As promised here is the first on materials information for needle painting – THREADS. I have presented it interview style based on questions you have asked in the past.
Which is the best thread to use for Needle Painting and why?
DMC & Anchor stranded cotton are best, here’s why.
1. The matt sheen is more visually appealing and suited to this style of embroidery.
2. Cotton is easier to work with and split than other mediums.
3. One strand of cotton is the perfect width.
4. It comes in a wide range of colours which is essential for needle painting. I use both Anchor and DMC shades combined to find the exact colour I need.
5. It is completely colour fast and good quality.
Which Is the Best Brand?
Both DMC & Anchor are available in a range of approx 450 solid shades and I have my favorites in each. The DMC range is excellent but I would like to see more very pale shades in each family of colour and some of the colours are a bit on the bright side. The Anchor range is more subtle and includes a good selection of shades from very pale to dark in each family. An example of this is shown in the picture – the Anchor range is parituclarly good with its greens whereas there are some mid tones missing in the DMC range. Basically I use whichever shade I need whether it be from DMC or Anchor and they work well together.
As far as quality goes they are similar. Anchor is slightly softer than DMC but inclined to fray a bit towards the end if your piece is too long (longer than 50cm). Both brands are priced about the same and now readily available online.
If I want to start a collection of stranded cotton which shades should I purchase?
My advice would be to purchase the sludgy greens, golds and browns in both ranges. These are used for branches, leaves etc in most needle painting projects. Then get a selectionof reds, muted pinks, yellows and oranges from light to dark. The colours that you are unlikely to use are bright pinks, purples, blues and oranges. If you do need these occasionally for a project (nature is full of surprises) you can place a special order.
It’s going to cost you but is a good investment just do without a hairdo or a visit to the dentist for a couple of months it will be much more rewarding and far less painful!
How do you use the thread?
Every thread has a nap (the direction of the pile) and it really does help to achieve smoother shading if you use your thread with the nap in the same direction. To ensure that you are doing this look at the skein of thread and you will see it has six divisible strands. Pull one strand out from the rest as shown in the picture and cut it off near the top. Each time you need to re-thread, pull out another strand and thread in the same direction.
For those of you who have spent hours winding your thread onto little bobbins – don’t do it!! Rather use it off the skein for the very reason that you will not know which end you are using if it has been taken off the skein and put onto bobbins. However if you have done this or are have pre-sorted your thread onto cards there is a solution – mark one end with a permanent marker pen and use this end to thread into the needle. It goes without saying that you will cut off the bit painted with the marker:)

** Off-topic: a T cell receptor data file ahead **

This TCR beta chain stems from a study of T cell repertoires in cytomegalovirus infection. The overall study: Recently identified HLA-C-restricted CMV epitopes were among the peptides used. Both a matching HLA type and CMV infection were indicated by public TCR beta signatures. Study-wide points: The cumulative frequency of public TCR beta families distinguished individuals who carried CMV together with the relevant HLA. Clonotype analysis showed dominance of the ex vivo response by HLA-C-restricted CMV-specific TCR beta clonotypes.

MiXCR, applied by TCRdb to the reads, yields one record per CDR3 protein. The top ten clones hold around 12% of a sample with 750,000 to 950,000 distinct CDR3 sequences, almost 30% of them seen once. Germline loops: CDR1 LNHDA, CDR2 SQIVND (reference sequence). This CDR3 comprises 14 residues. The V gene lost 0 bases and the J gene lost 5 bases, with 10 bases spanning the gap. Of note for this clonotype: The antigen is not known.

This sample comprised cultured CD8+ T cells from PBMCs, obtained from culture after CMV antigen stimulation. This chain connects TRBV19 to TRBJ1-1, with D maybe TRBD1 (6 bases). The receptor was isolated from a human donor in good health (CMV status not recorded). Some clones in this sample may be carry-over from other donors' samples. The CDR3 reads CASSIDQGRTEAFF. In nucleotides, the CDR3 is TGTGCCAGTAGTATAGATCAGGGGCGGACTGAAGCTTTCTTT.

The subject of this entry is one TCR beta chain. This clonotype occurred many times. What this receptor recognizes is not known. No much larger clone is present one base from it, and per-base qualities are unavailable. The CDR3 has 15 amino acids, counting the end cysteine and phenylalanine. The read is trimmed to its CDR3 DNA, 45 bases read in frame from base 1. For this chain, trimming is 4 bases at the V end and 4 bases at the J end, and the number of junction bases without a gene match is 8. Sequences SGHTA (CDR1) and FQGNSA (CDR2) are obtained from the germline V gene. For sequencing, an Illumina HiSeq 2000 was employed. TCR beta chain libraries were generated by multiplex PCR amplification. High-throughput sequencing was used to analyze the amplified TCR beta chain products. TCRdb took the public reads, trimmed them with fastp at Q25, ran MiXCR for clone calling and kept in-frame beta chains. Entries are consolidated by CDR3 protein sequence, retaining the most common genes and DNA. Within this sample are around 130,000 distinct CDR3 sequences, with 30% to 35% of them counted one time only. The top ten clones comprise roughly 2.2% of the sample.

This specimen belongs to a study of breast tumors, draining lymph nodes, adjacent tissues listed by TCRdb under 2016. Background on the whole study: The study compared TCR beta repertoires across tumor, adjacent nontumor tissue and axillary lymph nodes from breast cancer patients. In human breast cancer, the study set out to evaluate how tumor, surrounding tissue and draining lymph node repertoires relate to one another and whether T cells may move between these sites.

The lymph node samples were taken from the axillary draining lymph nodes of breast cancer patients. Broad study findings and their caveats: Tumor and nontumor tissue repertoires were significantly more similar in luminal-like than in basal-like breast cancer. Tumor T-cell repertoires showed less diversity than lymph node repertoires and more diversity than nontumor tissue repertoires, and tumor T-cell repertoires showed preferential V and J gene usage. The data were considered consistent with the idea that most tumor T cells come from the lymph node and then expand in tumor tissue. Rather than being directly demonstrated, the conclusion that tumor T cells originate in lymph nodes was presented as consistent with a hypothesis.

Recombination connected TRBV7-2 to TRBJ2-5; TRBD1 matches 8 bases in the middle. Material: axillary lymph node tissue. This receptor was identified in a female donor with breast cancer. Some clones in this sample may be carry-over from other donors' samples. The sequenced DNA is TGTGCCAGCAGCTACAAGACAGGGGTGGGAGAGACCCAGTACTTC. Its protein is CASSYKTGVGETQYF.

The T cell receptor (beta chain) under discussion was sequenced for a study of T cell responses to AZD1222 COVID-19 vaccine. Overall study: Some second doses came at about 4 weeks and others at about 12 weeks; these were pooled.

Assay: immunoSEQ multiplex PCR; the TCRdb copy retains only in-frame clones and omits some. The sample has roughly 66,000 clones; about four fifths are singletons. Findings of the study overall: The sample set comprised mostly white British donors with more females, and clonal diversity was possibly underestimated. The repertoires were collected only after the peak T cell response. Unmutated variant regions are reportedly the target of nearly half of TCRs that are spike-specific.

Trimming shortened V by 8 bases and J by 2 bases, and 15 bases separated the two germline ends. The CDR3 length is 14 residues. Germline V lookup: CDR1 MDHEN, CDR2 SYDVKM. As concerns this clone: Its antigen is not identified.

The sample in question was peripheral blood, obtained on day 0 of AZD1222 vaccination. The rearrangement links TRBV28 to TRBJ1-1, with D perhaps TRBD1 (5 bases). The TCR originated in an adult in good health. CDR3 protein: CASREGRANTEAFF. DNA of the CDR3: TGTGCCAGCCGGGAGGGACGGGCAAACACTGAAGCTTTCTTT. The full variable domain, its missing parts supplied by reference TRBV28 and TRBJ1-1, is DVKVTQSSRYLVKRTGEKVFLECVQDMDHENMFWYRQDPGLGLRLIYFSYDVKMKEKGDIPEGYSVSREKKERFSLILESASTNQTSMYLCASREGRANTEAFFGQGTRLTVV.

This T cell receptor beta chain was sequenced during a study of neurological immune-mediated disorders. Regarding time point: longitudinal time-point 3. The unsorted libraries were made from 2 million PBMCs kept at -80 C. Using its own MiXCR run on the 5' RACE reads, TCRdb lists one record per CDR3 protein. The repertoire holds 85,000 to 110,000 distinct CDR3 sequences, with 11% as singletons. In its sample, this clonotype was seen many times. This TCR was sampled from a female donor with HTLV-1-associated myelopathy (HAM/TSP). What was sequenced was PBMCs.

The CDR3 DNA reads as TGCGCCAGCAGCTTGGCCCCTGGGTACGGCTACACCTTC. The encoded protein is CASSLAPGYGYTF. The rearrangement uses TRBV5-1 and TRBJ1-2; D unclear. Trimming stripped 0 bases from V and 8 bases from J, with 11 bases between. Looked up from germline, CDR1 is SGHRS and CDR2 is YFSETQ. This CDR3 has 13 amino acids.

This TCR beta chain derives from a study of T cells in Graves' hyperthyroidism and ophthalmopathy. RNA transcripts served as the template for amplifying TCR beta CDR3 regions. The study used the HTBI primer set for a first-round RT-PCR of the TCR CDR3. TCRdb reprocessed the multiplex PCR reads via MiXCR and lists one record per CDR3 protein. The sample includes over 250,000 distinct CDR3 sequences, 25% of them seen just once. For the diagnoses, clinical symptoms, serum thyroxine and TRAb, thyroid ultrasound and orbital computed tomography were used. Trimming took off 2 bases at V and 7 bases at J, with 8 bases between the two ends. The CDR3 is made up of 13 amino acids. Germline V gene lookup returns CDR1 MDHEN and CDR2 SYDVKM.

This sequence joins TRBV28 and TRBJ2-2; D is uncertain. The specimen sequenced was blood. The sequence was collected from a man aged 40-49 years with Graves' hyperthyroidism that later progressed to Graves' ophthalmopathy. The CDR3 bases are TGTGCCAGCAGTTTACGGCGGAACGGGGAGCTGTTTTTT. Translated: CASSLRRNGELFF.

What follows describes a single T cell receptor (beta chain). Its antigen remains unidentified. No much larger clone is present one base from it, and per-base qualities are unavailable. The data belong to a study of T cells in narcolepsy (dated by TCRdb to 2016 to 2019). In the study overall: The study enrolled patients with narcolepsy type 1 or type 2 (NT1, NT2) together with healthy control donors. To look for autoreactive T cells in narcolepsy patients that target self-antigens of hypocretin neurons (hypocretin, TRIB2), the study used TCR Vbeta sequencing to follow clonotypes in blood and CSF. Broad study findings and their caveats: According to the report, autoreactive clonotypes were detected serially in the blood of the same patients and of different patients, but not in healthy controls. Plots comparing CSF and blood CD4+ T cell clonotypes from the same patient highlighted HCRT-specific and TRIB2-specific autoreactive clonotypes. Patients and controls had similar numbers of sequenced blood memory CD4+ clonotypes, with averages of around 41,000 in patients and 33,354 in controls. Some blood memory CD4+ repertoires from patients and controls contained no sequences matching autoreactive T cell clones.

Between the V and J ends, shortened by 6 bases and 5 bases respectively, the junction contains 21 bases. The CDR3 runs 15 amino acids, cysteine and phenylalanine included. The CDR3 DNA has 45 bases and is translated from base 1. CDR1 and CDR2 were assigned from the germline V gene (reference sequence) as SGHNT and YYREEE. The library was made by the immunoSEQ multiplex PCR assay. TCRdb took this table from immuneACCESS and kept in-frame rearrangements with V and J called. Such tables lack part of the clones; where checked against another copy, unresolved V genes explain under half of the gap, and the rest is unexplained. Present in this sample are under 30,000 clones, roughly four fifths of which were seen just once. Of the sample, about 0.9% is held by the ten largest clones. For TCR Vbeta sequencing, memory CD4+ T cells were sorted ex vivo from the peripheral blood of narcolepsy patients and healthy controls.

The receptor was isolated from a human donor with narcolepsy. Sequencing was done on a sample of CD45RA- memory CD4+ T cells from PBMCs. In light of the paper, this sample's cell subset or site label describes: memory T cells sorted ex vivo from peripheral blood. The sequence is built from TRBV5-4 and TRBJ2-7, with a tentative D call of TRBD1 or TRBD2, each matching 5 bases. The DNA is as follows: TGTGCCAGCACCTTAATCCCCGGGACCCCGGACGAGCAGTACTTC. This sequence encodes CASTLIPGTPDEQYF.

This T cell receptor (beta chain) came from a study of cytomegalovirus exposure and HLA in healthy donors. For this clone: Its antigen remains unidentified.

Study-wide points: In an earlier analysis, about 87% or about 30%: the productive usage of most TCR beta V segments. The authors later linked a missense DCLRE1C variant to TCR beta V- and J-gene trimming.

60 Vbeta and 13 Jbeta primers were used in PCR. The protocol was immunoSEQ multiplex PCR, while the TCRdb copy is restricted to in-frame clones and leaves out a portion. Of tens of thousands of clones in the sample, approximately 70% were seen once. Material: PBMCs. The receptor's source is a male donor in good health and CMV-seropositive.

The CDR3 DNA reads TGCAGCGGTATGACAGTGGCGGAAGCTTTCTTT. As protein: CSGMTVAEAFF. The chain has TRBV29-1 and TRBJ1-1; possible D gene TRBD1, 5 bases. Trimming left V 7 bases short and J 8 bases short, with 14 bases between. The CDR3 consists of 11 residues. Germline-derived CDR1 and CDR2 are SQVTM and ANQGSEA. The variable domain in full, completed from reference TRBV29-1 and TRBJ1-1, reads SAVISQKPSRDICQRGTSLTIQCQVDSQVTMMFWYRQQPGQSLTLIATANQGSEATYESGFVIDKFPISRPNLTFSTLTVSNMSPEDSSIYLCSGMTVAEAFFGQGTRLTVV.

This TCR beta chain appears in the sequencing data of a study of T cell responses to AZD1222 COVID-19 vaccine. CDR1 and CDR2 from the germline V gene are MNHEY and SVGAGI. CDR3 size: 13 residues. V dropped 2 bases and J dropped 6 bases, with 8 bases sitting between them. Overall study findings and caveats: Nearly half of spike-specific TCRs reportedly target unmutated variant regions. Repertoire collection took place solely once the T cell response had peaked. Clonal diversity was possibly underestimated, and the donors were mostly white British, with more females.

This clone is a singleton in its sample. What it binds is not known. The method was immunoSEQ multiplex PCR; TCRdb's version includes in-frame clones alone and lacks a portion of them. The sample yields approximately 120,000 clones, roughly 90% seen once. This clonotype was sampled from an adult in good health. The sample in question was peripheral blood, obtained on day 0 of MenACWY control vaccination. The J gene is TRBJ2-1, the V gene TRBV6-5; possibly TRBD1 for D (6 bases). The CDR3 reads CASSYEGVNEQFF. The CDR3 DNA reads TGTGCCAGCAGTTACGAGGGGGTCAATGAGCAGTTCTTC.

What is the best way to store your thread?
Ok this one depends upon your personal needs, how big your collection is etc. I store my big stock of thread by number so I can find the colour on my shade chart and then look for the number. However, I store my left over threads in transparent plastic drawers in colours, i.e. greens in one draw, pinks in another. I can see the colours through the plastic. When I need a shade I just dig through and when I have finished with a project I just throw the left overs back into the appropriate draw. I find this works well for me but you may have another solution. Perhaps you could let us know how you store your threads, it would be very interesting?
Can you use other threads for Needle Painting?
I have to be careful here because in my book CREWEL & SURFACE EMBROIDERY – I experimented with combinations of silk, wool and cotton. It was great fun and I loved the results of the combined mediums, however it can be a bit tricky to obtain all the different threads, so after that I decided to make my life and everyone elses easier by sticking to cotton. Silk is lovely to use for needle painting, if you like the shiny effect, but is not the easiest thread to use and handling it can be a nightmare unless you use a hand cream. AU Ver A Soie have a lovely slightly matt silk which is great but I find it a bit too thick for this work. Having said this I do use Chinese silk for fine details, because I can split it down to one hair’s breadth. Crewel wool is a wonderful way to learn the technique as it is very forgiving and the hairiness hides imperfections but it is a bit on the thick side and does not provide the fineness that cotton does.
You seem to be using more Anchor than DMC in your recent projects why is this?
Again it is a matter of what colours and shades I need for a particular project. I try to use threads from one range for a project to make life easier for the consumer who has to go out and buy them, a shop may stock one range but not the other. Both ranges are available through wholesalers in South Africa but the prices and availability vary. My Colour Book is based on DMC thread and was sponsered by the DMC corporation but even then I did have to use some Anchor shades which were not available in the DMC range.